of the comer
blocks 130. This also prevents the stacked corner blocks 130 from pulling away
from
the other corner blocks or the blocks 10.

(0047] FIG. 11 illustrates a 45 degree corner block 160 constructed in
accordance with the present invention.

[0048] FIGS. 12-13 illustrate a ledge block 170 constructed in accordance with
the present invention. The ledge block 170 includes a brick ledge 172
extending
outwardly of the outer row of projections 174.

From the above description, it is clear that the present invention is well
adapted
to carry out the objects and to attain the advantages mentioned herein as well
as those
inherent in the invention. While presently preferred embodiments of the
invention have
been described for purposes of this disclosure, it will be understood that
numerous
changes may be made which will readily suggest themselves to those skilled in
the art
and which are accomplished within the spirit of the invention disclosed
herein.

A single figure which represents the drawing illustrating the invention.

For a clearer understanding of the status of the application/patent presented on this page, the site Disclaimer , as well as the definitions for Patent , Administrative Status , Maintenance Fee  and Payment History  should be consulted.

Admin Status

Title Date
Forecasted Issue Date 2011-06-14
(86) PCT Filing Date 2005-12-07
(87) PCT Publication Date 2006-06-15
(85) National Entry 2007-04-25
Examination Requested 2008-03-12
(45) Issued 2011-06-14

Abandonment History

There is no abandonment history.

Maintenance Fee

Last Payment of $225.00 was received on 2020-11-09


 Upcoming maintenance fee amounts

Description Date Amount
Next Payment if small entity fee 2021-12-07 $229.50
Next Payment if standard fee 2021-12-07 $459.00

Note : If the full payment has not been received on or before the date indicated, a further fee may be required which may be one of the following

  • the reinstatement fee;
  • the late payment fee; or
  • additional fee to reverse deemed expiry.

Patent fees are adjusted on the 1st of January every year. The amounts above are the current amounts if received by December 31 of the current year. Please refer to the CIPO Patent Fees web page to see all current fee amounts.

Payment History

Fee Type Anniversary Year Due Date Amount Paid Paid Date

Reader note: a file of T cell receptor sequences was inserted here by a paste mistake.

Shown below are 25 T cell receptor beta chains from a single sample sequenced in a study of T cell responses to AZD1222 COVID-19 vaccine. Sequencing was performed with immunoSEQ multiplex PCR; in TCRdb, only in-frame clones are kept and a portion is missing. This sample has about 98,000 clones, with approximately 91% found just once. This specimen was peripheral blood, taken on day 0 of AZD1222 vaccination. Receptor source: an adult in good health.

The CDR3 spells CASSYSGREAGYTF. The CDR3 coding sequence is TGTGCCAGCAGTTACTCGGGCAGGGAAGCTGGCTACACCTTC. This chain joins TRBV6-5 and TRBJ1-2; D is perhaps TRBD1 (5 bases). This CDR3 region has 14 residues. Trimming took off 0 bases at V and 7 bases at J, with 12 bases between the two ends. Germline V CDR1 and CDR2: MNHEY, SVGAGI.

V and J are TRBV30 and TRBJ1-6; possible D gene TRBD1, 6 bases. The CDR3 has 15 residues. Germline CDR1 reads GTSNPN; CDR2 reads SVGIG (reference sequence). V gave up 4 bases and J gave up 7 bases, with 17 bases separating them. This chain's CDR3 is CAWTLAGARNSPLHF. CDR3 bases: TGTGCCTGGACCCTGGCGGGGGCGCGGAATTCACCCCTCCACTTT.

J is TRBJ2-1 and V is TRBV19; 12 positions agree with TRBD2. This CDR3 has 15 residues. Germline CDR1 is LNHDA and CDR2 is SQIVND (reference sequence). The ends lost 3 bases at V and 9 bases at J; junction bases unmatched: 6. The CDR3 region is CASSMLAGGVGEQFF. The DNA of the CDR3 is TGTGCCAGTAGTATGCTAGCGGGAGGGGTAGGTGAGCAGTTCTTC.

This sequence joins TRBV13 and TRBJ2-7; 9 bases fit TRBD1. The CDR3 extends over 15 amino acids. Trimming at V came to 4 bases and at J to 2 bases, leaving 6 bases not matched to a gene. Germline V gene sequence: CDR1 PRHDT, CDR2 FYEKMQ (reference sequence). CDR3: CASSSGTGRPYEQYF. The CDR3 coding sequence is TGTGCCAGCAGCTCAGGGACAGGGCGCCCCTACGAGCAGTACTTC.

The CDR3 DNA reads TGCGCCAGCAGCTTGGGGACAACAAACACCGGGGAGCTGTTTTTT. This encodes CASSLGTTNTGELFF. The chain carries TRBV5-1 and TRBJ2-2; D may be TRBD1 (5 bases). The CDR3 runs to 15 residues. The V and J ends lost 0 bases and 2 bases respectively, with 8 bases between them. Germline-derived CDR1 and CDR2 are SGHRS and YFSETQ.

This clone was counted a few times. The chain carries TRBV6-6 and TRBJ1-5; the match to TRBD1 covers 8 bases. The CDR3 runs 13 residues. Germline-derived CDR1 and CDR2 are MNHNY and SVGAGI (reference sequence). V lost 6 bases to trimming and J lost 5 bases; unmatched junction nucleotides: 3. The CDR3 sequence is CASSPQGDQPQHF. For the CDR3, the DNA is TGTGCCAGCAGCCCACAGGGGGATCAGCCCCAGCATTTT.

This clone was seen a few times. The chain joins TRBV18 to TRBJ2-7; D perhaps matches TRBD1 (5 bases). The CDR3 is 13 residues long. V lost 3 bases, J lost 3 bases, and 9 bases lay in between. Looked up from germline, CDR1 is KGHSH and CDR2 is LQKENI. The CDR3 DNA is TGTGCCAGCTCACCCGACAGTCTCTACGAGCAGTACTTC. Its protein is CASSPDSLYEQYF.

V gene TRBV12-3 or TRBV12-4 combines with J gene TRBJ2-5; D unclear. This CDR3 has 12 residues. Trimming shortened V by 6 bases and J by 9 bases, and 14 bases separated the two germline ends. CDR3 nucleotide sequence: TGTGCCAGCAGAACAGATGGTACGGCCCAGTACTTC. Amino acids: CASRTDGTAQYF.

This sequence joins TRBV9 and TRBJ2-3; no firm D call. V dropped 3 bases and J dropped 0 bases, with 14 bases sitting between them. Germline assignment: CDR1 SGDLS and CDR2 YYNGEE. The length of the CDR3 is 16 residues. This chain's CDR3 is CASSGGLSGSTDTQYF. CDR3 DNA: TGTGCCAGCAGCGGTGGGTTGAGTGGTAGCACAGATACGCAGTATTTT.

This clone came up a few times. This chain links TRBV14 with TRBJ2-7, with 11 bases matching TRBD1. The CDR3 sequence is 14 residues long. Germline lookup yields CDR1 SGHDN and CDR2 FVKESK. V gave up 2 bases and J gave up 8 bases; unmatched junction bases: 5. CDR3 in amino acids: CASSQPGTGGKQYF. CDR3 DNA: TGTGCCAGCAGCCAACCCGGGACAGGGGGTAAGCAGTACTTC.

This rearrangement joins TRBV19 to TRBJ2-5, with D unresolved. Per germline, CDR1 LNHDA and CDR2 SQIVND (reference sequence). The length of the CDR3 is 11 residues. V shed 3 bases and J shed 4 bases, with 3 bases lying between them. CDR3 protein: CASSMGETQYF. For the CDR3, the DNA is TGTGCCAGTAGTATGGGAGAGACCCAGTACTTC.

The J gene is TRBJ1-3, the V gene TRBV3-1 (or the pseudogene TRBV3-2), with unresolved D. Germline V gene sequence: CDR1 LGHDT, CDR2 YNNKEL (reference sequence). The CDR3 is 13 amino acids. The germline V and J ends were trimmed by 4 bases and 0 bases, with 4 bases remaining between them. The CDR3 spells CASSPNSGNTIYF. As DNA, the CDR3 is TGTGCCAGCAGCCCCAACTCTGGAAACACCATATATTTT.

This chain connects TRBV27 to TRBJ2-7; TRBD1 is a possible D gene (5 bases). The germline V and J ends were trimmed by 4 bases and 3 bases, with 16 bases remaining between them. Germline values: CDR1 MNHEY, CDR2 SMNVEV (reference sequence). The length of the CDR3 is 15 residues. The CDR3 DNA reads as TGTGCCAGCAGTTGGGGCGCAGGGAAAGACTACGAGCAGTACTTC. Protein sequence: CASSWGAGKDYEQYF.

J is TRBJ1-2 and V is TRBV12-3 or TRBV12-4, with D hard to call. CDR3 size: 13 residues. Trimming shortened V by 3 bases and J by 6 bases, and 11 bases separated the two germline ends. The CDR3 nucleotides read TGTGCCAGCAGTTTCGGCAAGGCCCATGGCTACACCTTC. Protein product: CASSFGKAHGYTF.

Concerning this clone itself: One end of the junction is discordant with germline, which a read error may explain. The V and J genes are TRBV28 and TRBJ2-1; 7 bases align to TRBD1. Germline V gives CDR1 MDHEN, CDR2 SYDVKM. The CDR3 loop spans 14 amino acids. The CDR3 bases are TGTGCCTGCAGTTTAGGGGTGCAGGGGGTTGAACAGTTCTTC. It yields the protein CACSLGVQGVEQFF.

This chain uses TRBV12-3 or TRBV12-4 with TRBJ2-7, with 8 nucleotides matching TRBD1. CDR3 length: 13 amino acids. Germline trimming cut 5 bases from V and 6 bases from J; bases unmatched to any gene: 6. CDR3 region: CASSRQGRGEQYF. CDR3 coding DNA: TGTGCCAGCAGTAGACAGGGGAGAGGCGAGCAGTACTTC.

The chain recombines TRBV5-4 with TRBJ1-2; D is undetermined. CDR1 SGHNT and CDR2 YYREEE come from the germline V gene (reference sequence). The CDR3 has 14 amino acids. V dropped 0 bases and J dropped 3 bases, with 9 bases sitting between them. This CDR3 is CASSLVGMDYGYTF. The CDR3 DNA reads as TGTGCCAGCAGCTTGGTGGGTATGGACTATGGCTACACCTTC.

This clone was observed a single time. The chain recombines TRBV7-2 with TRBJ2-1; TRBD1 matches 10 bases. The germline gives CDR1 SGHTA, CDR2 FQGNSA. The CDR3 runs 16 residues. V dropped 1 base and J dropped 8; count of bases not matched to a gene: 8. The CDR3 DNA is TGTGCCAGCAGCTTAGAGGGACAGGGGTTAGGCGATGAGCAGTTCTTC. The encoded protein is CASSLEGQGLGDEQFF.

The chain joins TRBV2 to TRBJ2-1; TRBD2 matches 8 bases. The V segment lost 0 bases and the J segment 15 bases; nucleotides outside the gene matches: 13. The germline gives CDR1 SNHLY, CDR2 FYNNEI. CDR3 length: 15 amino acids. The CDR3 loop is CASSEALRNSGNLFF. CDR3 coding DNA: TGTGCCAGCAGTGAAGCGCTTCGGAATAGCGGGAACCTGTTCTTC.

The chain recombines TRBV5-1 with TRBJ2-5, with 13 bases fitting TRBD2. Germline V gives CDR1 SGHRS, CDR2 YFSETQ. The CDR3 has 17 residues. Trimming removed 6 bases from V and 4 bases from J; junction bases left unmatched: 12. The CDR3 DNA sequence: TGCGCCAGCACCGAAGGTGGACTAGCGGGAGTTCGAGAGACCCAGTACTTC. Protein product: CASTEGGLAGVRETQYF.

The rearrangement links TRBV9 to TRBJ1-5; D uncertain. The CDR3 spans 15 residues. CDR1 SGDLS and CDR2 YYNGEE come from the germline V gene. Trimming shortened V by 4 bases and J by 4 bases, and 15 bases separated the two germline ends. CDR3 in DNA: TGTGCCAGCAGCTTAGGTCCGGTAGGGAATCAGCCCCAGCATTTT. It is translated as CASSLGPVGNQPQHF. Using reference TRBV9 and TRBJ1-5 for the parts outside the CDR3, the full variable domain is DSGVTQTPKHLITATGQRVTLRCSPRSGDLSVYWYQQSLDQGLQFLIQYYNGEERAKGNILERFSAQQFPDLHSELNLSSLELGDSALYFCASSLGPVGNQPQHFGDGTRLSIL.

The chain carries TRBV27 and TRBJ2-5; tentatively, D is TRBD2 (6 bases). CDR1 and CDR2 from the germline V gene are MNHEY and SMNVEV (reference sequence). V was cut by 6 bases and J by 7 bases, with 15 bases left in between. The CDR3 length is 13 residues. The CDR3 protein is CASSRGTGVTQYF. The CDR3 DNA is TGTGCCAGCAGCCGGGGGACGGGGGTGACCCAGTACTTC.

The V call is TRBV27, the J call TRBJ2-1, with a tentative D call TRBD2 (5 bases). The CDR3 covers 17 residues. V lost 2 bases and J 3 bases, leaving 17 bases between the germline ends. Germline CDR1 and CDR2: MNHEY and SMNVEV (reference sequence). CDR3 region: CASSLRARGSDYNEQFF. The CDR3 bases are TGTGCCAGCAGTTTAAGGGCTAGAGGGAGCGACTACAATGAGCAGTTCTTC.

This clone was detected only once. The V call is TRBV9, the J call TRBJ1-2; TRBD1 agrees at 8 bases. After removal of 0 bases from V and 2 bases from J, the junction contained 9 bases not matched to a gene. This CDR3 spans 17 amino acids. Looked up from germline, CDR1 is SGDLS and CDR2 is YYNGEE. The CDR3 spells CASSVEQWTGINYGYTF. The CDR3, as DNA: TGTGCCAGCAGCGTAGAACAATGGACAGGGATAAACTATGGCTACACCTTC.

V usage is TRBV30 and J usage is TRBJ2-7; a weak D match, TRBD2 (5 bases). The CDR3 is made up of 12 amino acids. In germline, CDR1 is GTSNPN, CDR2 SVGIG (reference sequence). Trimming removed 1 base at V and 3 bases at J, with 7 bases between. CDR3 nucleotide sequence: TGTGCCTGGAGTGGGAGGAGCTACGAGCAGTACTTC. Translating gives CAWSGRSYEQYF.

Application Fee $200.00 2007-04-25
Maintenance Fee - Application - New Act 2 2007-12-07 $50.00 2007-11-23
Request for Examination $400.00 2008-03-12
Maintenance Fee - Application - New Act 3 2008-12-08 $50.00 2008-09-08
Maintenance Fee - Application - New Act 4 2009-12-07 $50.00 2009-09-18
Maintenance Fee - Application - New Act 5 2010-12-07 $100.00 2010-11-19
Final Fee $150.00 2011-03-31
Maintenance Fee - Patent - New Act 6 2011-12-07 $100.00 2011-11-07
Maintenance Fee - Patent - New Act 7 2012-12-07 $100.00 2012-11-23
Maintenance Fee - Patent - New Act 8 2013-12-09 $100.00 2013-11-07
Maintenance Fee - Patent - New Act 9 2014-12-08 $100.00 2014-11-07
Maintenance Fee - Patent - New Act 10 2015-12-07 $125.00 2015-10-21
Maintenance Fee - Patent - New Act 11 2016-12-07 $125.00 2016-10-17
Maintenance Fee - Patent - New Act 12 2017-12-07 $125.00 2017-11-07
Maintenance Fee - Patent - New Act 13 2018-12-07 $125.00 2018-11-07
Maintenance Fee - Patent - New Act 14 2019-12-09 $125.00 2019-11-07
Maintenance Fee - Patent - New Act 15 2020-12-07 $225.00 2020-11-09
Current owners on record shown in alphabetical order.
Current Owners on Record
BUILDBLOCK BUILDING SYSTEMS, L.L.C.
Past owners on record shown in alphabetical order.
Past Owners on Record
GARETT, DAVID MICHAEL
Past Owners that do not appear in the "Owners on Record" listing will appear in other documentation within the application.

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Document
Description
Date
(yyyy-mm-dd)
Number of pages Size of Image (KB)
Claims 2007-04-25 8 283
Abstract 2007-04-25 2 94
Drawings 2007-04-25 10 265
Description 2010-04-16 11 535
Claims 2010-04-16 7 330
Description 2007-04-25 11 543
Representative Drawing 2007-07-11 1 20
Cover Page 2007-07-12 2 66
Drawings 2010-05-13 10 240
Representative Drawing 2011-05-17 1 22
Cover Page 2011-05-17 1 58
Prosecution-Amendment 2009-10-30 3 80
Correspondence 2007-12-07 1 13
PCT 2007-04-25 1 54
Assignment 2007-04-25 4 126
Correspondence 2007-07-10 1 19
Correspondence 2007-09-18 1 27
Fees 2007-11-23 4 125
Correspondence 2008-02-07 3 62
Prosecution-Amendment 2008-03-12 3 71
Fees 2008-09-08 4 120
Correspondence 2008-09-08 4 121
Fees 2009-09-18 3 99
Correspondence 2009-09-18 3 98
Correspondence 2010-02-09 1 11
Correspondence 2007-08-15 5 109
Prosecution-Amendment 2010-04-16 14 644
Prosecution-Amendment 2010-04-30 1 17
Prosecution-Amendment 2010-05-13 5 96
Fees 2010-11-19 3 119
Correspondence 2011-03-31 2 54
Fees 2011-11-07 1 24
Fees 2012-11-23 1 21
Fees 2013-11-07 1 24
Fees 2014-11-07 1 24
Fees 2015-10-21 1 28
Correspondence 2016-06-09 2 42
Correspondence 2016-06-22 2 74
Correspondence 2016-08-18 1 23
Correspondence 2016-10-04 4 145
Correspondence 2016-10-14 1 24
Correspondence 2016-10-14 1 23
Fees 2016-10-17 1 27
Fees 2017-11-07 1 33
Fees 2018-11-07 1 33
Fees 2019-11-07 1 33
Fees 2020-11-09 1 33